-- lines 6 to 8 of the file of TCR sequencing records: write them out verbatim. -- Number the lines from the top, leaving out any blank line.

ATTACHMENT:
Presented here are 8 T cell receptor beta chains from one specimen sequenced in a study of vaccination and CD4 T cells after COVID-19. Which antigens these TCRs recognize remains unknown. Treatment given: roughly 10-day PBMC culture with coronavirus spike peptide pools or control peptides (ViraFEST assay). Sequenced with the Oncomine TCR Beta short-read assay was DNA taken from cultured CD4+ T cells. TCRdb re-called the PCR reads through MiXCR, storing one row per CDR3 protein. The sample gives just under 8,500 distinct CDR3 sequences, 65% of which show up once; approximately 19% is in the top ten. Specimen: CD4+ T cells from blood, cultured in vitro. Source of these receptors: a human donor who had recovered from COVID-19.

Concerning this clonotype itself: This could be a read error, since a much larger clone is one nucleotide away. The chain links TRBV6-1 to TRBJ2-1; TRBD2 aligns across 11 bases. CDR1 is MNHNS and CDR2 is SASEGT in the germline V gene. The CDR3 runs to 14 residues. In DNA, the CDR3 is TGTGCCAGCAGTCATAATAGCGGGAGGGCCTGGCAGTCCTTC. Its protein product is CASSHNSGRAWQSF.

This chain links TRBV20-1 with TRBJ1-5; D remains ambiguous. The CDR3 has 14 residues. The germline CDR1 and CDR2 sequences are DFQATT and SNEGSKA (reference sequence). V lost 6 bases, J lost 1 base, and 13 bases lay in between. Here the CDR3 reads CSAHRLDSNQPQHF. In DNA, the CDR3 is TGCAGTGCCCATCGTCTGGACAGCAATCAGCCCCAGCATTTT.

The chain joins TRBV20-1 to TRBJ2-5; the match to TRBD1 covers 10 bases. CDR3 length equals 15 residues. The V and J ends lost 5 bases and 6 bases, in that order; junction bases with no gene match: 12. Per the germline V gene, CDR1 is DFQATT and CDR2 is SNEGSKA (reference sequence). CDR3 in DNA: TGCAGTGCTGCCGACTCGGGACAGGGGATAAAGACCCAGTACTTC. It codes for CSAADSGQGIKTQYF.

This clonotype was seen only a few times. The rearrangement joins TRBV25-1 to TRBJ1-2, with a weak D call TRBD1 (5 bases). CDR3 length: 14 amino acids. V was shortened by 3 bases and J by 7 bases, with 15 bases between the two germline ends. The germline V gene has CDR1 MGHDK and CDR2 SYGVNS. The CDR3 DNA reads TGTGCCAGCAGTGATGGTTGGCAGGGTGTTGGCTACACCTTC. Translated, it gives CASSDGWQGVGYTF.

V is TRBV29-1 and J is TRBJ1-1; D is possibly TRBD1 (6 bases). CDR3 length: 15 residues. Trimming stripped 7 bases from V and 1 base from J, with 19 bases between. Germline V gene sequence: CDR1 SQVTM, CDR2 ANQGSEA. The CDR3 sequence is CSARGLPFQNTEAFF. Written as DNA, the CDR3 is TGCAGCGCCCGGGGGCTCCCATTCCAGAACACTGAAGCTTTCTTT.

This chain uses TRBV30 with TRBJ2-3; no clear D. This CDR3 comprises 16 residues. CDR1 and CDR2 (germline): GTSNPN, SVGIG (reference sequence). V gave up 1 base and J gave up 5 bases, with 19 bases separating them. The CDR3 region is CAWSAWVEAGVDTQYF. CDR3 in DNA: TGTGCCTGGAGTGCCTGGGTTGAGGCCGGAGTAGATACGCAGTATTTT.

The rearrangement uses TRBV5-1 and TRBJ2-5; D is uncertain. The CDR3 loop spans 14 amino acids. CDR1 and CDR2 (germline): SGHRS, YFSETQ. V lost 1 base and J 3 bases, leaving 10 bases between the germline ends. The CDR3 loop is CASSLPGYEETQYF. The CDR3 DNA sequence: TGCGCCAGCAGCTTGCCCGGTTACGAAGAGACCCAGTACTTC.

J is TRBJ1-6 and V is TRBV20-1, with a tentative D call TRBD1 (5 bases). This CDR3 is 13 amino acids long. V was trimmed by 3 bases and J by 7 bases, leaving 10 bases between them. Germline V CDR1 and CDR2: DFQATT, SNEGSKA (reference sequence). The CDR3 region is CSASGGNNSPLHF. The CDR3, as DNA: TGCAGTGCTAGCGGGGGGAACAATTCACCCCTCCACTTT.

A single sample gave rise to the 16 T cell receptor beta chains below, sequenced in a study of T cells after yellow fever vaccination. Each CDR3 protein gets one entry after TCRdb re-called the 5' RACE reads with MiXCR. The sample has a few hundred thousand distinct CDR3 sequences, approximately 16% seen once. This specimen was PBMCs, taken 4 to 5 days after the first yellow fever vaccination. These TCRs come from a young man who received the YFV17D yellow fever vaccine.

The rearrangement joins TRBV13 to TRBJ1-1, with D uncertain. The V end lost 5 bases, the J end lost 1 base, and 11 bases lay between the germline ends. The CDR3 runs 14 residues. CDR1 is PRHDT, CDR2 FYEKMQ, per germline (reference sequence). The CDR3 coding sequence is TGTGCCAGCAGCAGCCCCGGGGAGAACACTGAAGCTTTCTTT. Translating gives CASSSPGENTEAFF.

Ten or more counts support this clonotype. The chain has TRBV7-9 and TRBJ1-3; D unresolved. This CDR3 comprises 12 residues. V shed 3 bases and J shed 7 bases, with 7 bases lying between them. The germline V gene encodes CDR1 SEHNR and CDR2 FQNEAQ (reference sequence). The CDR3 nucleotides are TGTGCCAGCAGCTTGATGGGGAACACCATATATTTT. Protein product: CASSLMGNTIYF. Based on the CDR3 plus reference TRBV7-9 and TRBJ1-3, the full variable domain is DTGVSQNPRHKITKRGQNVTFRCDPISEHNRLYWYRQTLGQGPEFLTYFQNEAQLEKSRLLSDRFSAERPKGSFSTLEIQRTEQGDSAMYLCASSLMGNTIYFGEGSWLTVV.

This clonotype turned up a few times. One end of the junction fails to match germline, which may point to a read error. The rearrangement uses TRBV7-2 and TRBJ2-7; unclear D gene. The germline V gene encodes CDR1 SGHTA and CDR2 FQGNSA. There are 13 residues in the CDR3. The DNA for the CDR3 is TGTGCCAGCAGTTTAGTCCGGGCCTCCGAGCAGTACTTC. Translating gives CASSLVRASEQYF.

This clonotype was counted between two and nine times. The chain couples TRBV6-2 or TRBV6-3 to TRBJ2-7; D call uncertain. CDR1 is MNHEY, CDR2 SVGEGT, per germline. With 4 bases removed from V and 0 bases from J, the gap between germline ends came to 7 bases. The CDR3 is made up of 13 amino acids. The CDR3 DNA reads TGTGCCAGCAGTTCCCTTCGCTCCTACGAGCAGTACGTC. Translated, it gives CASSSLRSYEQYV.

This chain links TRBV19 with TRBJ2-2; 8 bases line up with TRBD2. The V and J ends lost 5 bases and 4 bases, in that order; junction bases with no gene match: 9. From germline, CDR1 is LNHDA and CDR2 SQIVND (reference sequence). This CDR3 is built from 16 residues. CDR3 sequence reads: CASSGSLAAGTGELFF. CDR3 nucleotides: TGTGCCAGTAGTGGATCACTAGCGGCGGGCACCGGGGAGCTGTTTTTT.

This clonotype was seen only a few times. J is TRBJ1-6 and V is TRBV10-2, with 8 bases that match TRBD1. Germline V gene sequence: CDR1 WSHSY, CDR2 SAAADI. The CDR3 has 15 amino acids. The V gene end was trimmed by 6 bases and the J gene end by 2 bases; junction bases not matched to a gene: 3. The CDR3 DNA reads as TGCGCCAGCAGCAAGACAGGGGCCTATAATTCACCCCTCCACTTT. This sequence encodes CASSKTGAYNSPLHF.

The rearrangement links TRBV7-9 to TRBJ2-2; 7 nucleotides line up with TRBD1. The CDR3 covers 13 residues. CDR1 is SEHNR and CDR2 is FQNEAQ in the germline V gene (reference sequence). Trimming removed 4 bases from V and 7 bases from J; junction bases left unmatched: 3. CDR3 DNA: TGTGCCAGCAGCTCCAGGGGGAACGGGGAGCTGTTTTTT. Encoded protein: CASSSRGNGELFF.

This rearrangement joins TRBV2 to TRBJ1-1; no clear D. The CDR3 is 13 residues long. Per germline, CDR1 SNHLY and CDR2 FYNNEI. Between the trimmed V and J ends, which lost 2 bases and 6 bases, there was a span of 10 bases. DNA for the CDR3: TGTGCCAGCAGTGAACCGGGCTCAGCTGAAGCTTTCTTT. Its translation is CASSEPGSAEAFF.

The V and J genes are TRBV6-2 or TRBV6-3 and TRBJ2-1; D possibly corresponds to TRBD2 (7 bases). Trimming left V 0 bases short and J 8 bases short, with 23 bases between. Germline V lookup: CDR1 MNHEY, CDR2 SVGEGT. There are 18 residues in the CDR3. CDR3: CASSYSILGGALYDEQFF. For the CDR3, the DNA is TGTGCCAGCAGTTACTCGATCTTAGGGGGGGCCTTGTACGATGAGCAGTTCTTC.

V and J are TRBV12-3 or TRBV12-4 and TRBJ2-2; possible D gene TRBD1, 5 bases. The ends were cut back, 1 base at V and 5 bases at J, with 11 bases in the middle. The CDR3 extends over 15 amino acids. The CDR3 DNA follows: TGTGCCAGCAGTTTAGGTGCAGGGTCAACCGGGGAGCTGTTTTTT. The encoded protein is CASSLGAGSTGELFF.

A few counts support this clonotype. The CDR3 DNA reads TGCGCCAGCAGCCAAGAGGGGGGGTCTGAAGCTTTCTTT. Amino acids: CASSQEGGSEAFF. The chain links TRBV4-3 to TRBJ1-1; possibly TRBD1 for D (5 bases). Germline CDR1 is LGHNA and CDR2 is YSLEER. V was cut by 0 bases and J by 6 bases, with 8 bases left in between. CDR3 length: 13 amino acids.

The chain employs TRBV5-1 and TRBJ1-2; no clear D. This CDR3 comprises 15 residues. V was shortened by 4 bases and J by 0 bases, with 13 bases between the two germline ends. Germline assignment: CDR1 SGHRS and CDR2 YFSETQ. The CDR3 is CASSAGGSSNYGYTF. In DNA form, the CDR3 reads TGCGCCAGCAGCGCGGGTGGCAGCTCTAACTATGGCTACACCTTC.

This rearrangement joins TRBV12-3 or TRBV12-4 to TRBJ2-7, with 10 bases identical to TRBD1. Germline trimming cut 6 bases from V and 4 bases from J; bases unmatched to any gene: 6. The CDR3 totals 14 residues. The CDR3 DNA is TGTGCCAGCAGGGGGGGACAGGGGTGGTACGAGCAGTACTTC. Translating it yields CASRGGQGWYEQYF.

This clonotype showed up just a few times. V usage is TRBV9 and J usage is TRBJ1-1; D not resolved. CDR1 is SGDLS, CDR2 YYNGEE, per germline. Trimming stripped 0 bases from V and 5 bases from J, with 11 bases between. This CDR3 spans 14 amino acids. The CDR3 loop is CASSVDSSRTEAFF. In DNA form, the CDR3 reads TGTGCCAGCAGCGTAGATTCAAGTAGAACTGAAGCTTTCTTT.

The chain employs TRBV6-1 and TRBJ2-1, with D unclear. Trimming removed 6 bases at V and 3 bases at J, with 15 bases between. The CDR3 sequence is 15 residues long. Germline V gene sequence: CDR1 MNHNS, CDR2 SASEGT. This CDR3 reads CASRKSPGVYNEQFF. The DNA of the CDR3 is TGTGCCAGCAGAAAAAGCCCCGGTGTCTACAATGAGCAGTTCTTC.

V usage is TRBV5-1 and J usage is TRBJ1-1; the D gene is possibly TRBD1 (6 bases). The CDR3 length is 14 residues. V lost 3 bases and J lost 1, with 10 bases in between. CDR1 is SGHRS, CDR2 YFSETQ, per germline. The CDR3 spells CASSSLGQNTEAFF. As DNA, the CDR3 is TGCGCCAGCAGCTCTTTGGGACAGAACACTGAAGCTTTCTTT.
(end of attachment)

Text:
V is TRBV29-1 and J is TRBJ1-1; D is possibly TRBD1 (6 bases). CDR3 length: 15 residues. Trimming stripped 7 bases from V and 1 base from J, with 19 bases between. Germline V gene sequence: CDR1 SQVTM, CDR2 ANQGSEA. The CDR3 sequence is CSARGLPFQNTEAFF. Written as DNA, the CDR3 is TGCAGCGCCCGGGGGCTCCCATTCCAGAACACTGAAGCTTTCTTT.

This chain uses TRBV30 with TRBJ2-3; no clear D. This CDR3 comprises 16 residues. CDR1 and CDR2 (germline): GTSNPN, SVGIG (reference sequence). V gave up 1 base and J gave up 5 bases, with 19 bases separating them. The CDR3 region is CAWSAWVEAGVDTQYF. CDR3 in DNA: TGTGCCTGGAGTGCCTGGGTTGAGGCCGGAGTAGATACGCAGTATTTT.

The rearrangement uses TRBV5-1 and TRBJ2-5; D is uncertain. The CDR3 loop spans 14 amino acids. CDR1 and CDR2 (germline): SGHRS, YFSETQ. V lost 1 base and J 3 bases, leaving 10 bases between the germline ends. The CDR3 loop is CASSLPGYEETQYF. The CDR3 DNA sequence: TGCGCCAGCAGCTTGCCCGGTTACGAAGAGACCCAGTACTTC.